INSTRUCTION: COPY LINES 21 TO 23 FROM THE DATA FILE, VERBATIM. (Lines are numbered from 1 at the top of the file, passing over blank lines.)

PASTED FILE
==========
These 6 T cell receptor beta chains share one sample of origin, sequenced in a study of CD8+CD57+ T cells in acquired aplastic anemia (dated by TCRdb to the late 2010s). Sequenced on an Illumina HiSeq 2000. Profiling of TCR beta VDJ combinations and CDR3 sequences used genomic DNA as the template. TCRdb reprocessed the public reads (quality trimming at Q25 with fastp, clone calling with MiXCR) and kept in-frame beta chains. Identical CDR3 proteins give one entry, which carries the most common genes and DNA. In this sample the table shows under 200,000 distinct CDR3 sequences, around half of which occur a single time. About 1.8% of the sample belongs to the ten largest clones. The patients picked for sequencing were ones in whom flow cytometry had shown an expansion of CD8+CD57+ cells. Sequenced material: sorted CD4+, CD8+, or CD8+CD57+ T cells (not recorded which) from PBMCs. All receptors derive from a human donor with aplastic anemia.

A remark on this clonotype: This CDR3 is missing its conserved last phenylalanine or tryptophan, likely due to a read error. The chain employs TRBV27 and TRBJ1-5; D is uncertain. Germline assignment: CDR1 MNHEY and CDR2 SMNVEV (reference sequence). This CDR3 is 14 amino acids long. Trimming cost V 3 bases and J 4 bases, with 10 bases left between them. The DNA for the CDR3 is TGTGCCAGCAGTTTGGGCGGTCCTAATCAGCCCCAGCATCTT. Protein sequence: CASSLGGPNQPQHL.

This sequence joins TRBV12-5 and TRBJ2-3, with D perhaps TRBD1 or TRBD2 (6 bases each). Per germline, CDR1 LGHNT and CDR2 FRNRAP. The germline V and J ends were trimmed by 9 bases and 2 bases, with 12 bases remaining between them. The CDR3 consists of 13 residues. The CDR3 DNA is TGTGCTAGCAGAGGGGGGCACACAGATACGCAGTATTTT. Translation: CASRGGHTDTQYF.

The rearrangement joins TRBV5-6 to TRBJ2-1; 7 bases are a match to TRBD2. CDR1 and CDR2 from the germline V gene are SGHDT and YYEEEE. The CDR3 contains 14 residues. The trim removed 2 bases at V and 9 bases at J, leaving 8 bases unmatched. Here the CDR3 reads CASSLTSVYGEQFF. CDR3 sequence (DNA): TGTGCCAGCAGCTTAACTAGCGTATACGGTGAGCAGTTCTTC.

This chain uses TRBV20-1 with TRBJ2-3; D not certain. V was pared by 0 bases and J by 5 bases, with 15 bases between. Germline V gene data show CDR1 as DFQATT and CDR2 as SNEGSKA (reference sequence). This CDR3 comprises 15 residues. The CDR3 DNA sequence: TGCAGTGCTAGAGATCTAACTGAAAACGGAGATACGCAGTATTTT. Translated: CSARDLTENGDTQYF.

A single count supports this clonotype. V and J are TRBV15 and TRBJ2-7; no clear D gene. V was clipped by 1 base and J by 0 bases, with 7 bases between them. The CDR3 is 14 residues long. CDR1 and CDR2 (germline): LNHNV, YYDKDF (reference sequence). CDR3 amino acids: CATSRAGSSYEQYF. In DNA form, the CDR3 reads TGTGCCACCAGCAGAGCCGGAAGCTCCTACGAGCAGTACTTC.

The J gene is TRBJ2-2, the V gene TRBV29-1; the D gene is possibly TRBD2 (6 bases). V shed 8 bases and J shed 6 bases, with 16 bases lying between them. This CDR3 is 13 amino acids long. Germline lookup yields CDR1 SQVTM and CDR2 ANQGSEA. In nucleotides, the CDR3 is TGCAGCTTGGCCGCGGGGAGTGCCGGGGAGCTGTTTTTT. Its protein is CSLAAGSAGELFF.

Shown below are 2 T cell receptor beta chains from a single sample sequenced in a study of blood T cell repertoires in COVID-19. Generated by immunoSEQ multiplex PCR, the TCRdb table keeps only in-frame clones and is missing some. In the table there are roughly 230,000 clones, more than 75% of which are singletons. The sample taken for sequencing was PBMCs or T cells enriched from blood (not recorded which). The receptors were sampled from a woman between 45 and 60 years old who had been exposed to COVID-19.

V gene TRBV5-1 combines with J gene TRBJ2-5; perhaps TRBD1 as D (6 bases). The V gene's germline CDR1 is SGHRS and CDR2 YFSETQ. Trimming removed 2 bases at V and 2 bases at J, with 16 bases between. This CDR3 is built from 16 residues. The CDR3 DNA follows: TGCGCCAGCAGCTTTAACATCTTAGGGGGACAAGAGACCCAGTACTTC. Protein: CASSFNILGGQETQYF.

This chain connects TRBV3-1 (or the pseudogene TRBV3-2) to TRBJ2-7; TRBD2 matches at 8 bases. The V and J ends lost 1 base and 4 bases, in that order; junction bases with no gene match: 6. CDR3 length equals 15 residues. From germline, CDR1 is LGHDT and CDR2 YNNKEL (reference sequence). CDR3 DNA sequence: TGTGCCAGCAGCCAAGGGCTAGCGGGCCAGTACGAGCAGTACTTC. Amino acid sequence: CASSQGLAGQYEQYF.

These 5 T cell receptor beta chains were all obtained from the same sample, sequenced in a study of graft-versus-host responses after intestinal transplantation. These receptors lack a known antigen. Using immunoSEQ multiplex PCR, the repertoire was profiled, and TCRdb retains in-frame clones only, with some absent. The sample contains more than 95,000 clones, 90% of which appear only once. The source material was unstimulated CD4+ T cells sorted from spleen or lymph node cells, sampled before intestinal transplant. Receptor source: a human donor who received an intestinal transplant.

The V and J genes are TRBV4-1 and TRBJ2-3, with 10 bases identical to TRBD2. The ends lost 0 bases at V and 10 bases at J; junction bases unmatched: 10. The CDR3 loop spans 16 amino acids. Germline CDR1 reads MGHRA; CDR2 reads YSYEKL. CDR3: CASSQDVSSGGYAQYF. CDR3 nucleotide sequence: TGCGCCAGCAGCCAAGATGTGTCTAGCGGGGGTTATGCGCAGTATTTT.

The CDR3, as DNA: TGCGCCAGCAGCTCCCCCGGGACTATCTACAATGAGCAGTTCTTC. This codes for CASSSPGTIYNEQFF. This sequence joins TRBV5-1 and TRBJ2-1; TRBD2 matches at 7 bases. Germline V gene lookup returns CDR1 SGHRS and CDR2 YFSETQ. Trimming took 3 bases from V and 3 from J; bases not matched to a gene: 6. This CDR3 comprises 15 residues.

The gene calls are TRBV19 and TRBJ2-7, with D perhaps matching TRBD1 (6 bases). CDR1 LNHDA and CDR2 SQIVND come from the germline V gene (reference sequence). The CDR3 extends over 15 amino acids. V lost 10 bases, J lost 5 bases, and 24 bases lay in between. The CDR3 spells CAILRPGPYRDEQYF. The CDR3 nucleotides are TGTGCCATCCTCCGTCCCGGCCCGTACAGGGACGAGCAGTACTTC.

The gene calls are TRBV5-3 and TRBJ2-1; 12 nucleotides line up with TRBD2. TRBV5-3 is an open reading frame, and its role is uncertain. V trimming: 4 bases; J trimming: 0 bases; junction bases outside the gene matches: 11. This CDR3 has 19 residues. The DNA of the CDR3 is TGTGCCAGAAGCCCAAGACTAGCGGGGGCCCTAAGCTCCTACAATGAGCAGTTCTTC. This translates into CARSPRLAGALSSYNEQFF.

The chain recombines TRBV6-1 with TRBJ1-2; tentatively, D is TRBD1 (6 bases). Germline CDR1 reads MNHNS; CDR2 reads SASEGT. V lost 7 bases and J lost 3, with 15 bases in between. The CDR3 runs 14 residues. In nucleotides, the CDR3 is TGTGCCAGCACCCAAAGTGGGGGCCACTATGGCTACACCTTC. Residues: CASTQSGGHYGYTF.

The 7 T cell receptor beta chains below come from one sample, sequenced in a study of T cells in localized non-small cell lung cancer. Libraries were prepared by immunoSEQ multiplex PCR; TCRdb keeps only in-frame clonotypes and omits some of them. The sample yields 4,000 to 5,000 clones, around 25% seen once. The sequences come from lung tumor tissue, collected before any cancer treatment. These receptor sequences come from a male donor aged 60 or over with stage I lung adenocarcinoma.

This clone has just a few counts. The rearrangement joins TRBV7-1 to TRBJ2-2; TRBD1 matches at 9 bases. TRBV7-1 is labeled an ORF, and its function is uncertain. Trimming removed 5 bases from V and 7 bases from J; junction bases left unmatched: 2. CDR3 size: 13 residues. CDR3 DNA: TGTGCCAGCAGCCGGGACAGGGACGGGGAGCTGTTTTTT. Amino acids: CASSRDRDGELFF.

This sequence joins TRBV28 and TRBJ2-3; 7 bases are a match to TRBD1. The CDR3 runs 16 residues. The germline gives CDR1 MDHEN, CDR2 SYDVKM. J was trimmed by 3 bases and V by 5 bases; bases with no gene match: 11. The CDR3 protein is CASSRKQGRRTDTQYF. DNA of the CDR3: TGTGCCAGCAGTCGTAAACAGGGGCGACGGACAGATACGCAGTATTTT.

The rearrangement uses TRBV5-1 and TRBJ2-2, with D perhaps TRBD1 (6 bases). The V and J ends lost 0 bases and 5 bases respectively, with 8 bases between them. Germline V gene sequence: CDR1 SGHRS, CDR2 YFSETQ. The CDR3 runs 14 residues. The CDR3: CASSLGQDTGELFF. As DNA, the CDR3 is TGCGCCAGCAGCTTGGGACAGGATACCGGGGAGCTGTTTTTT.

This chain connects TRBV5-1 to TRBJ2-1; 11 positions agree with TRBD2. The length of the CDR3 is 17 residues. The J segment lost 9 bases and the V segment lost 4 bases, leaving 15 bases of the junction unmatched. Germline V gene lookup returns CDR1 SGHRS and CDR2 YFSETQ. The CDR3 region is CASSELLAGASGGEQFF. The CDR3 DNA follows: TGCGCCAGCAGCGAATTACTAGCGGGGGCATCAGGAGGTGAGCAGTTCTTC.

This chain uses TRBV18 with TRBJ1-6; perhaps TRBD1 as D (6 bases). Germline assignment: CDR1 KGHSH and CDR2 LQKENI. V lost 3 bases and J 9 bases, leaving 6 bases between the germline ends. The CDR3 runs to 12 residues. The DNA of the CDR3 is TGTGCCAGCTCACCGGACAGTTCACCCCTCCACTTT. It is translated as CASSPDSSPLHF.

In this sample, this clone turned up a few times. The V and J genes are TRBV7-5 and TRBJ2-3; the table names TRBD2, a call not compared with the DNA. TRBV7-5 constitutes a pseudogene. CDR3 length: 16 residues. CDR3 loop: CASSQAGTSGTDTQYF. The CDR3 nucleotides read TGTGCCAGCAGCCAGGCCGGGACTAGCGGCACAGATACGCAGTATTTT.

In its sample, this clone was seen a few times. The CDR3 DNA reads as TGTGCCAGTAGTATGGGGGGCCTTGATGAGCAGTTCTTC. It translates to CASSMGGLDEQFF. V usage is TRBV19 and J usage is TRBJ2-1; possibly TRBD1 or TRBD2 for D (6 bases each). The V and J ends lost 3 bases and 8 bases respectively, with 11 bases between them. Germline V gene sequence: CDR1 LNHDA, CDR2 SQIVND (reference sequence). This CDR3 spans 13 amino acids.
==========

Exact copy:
This chain connects TRBV5-1 to TRBJ2-1; 11 positions agree with TRBD2. The length of the CDR3 is 17 residues. The J segment lost 9 bases and the V segment lost 4 bases, leaving 15 bases of the junction unmatched. Germline V gene lookup returns CDR1 SGHRS and CDR2 YFSETQ. The CDR3 region is CASSELLAGASGGEQFF. The CDR3 DNA follows: TGCGCCAGCAGCGAATTACTAGCGGGGGCATCAGGAGGTGAGCAGTTCTTC.

This chain uses TRBV18 with TRBJ1-6; perhaps TRBD1 as D (6 bases). Germline assignment: CDR1 KGHSH and CDR2 LQKENI. V lost 3 bases and J 9 bases, leaving 6 bases between the germline ends. The CDR3 runs to 12 residues. The DNA of the CDR3 is TGTGCCAGCTCACCGGACAGTTCACCCCTCCACTTT. It is translated as CASSPDSSPLHF.

In this sample, this clone turned up a few times. The V and J genes are TRBV7-5 and TRBJ2-3; the table names TRBD2, a call not compared with the DNA. TRBV7-5 constitutes a pseudogene. CDR3 length: 16 residues. CDR3 loop: CASSQAGTSGTDTQYF. The CDR3 nucleotides read TGTGCCAGCAGCCAGGCCGGGACTAGCGGCACAGATACGCAGTATTTT.